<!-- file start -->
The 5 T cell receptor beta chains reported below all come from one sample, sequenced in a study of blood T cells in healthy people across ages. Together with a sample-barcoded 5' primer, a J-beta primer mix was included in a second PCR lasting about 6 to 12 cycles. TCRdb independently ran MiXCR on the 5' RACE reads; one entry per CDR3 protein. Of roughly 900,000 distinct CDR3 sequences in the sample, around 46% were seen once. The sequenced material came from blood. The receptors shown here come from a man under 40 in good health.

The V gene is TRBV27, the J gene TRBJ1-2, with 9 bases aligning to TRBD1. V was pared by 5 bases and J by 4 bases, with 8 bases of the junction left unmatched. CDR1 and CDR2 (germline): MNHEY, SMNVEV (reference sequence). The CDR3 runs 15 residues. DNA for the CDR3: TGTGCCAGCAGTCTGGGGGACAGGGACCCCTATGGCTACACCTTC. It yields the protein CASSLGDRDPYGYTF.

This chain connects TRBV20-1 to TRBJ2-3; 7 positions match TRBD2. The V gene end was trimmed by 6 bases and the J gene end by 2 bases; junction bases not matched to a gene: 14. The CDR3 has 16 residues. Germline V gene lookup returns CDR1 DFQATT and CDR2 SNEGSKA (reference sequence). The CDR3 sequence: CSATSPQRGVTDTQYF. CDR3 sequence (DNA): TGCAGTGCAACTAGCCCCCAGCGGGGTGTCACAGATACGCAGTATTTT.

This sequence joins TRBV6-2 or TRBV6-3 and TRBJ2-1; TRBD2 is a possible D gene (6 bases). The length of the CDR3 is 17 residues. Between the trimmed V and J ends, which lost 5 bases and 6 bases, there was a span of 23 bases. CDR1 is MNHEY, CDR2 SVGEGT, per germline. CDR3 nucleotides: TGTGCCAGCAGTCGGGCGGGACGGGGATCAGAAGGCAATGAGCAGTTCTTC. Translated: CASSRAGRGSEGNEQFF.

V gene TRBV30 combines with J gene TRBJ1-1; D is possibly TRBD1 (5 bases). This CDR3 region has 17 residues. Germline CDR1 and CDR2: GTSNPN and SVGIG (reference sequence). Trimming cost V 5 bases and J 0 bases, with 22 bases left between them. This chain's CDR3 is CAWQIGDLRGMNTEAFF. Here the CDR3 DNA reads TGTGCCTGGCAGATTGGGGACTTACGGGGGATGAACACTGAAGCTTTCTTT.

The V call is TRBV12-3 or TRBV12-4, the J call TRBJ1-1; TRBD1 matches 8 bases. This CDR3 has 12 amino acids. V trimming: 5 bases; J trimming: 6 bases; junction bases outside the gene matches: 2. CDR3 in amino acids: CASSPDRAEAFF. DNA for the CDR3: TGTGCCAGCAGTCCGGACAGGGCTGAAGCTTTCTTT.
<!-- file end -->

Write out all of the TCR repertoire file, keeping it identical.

The 5 T cell receptor beta chains reported below all come from one sample, sequenced in a study of blood T cells in healthy people across ages. Together with a sample-barcoded 5' primer, a J-beta primer mix was included in a second PCR lasting about 6 to 12 cycles. TCRdb independently ran MiXCR on the 5' RACE reads; one entry per CDR3 protein. Of roughly 900,000 distinct CDR3 sequences in the sample, around 46% were seen once. The sequenced material came from blood. The receptors shown here come from a man under 40 in good health.

The V gene is TRBV27, the J gene TRBJ1-2, with 9 bases aligning to TRBD1. V was pared by 5 bases and J by 4 bases, with 8 bases of the junction left unmatched. CDR1 and CDR2 (germline): MNHEY, SMNVEV (reference sequence). The CDR3 runs 15 residues. DNA for the CDR3: TGTGCCAGCAGTCTGGGGGACAGGGACCCCTATGGCTACACCTTC. It yields the protein CASSLGDRDPYGYTF.

This chain connects TRBV20-1 to TRBJ2-3; 7 positions match TRBD2. The V gene end was trimmed by 6 bases and the J gene end by 2 bases; junction bases not matched to a gene: 14. The CDR3 has 16 residues. Germline V gene lookup returns CDR1 DFQATT and CDR2 SNEGSKA (reference sequence). The CDR3 sequence: CSATSPQRGVTDTQYF. CDR3 sequence (DNA): TGCAGTGCAACTAGCCCCCAGCGGGGTGTCACAGATACGCAGTATTTT.

This sequence joins TRBV6-2 or TRBV6-3 and TRBJ2-1; TRBD2 is a possible D gene (6 bases). The length of the CDR3 is 17 residues. Between the trimmed V and J ends, which lost 5 bases and 6 bases, there was a span of 23 bases. CDR1 is MNHEY, CDR2 SVGEGT, per germline. CDR3 nucleotides: TGTGCCAGCAGTCGGGCGGGACGGGGATCAGAAGGCAATGAGCAGTTCTTC. Translated: CASSRAGRGSEGNEQFF.

V gene TRBV30 combines with J gene TRBJ1-1; D is possibly TRBD1 (5 bases). This CDR3 region has 17 residues. Germline CDR1 and CDR2: GTSNPN and SVGIG (reference sequence). Trimming cost V 5 bases and J 0 bases, with 22 bases left between them. This chain's CDR3 is CAWQIGDLRGMNTEAFF. Here the CDR3 DNA reads TGTGCCTGGCAGATTGGGGACTTACGGGGGATGAACACTGAAGCTTTCTTT.

The V call is TRBV12-3 or TRBV12-4, the J call TRBJ1-1; TRBD1 matches 8 bases. This CDR3 has 12 amino acids. V trimming: 5 bases; J trimming: 6 bases; junction bases outside the gene matches: 2. CDR3 in amino acids: CASSPDRAEAFF. DNA for the CDR3: TGTGCCAGCAGTCCGGACAGGGCTGAAGCTTTCTTT.